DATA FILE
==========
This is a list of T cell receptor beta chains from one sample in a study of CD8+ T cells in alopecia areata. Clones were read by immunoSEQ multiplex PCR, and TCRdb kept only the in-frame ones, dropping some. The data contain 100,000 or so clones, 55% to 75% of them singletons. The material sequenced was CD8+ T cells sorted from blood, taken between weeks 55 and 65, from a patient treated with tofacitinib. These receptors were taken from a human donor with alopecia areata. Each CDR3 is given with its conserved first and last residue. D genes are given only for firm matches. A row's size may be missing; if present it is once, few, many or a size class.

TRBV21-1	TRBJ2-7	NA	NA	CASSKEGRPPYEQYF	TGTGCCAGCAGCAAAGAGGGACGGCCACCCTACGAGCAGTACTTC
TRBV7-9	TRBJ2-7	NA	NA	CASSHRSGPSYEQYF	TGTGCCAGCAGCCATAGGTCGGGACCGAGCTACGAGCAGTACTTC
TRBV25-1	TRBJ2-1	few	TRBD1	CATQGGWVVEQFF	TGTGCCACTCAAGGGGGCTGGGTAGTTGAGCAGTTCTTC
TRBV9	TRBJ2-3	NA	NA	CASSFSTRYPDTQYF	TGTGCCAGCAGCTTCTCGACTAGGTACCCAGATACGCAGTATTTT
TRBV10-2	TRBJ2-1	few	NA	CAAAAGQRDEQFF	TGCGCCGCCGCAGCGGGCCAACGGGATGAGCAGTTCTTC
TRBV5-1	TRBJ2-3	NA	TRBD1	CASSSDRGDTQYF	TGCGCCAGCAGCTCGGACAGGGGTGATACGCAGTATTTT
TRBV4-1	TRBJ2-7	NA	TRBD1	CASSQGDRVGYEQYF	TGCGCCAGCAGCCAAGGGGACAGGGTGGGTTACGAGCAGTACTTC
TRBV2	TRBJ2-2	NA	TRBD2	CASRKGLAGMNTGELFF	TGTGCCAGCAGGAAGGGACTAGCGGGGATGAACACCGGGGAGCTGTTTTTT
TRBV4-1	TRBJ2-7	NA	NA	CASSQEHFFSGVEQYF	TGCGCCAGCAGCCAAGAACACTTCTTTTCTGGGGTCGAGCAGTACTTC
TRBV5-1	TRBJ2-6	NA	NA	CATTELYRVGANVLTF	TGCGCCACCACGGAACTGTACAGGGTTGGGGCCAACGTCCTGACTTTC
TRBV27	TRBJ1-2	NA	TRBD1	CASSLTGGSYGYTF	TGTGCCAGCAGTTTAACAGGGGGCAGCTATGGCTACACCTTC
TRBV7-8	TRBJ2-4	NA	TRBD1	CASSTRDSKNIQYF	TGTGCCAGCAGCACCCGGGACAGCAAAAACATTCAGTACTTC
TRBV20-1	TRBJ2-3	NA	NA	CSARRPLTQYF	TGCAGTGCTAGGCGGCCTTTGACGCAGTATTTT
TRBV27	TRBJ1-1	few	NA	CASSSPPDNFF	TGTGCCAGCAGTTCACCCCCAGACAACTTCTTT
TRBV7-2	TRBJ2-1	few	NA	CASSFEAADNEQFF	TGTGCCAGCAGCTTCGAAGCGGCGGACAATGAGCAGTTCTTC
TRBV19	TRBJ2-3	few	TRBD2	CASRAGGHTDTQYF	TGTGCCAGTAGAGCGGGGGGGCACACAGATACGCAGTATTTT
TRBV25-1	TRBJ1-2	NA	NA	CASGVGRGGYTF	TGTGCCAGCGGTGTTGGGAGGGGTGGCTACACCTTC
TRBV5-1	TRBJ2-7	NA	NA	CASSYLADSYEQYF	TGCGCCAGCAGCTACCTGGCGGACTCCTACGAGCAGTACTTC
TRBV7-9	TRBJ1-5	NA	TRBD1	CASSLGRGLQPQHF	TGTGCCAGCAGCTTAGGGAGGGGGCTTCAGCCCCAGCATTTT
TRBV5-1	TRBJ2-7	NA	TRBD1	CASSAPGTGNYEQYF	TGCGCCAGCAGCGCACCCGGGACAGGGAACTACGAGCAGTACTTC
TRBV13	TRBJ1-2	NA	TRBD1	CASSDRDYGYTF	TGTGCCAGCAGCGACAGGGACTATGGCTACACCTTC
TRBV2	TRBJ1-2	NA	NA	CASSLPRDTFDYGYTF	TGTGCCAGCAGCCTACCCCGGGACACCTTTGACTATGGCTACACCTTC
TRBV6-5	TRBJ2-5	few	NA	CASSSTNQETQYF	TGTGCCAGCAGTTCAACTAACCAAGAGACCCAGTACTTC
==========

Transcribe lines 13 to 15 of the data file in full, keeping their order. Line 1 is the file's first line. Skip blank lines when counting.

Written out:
TRBV7-8	TRBJ2-4	NA	TRBD1	CASSTRDSKNIQYF	TGTGCCAGCAGCACCCGGGACAGCAAAAACATTCAGTACTTC
TRBV20-1	TRBJ2-3	NA	NA	CSARRPLTQYF	TGCAGTGCTAGGCGGCCTTTGACGCAGTATTTT
TRBV27	TRBJ1-1	few	NA	CASSSPPDNFF	TGTGCCAGCAGTTCACCCCCAGACAACTTCTTT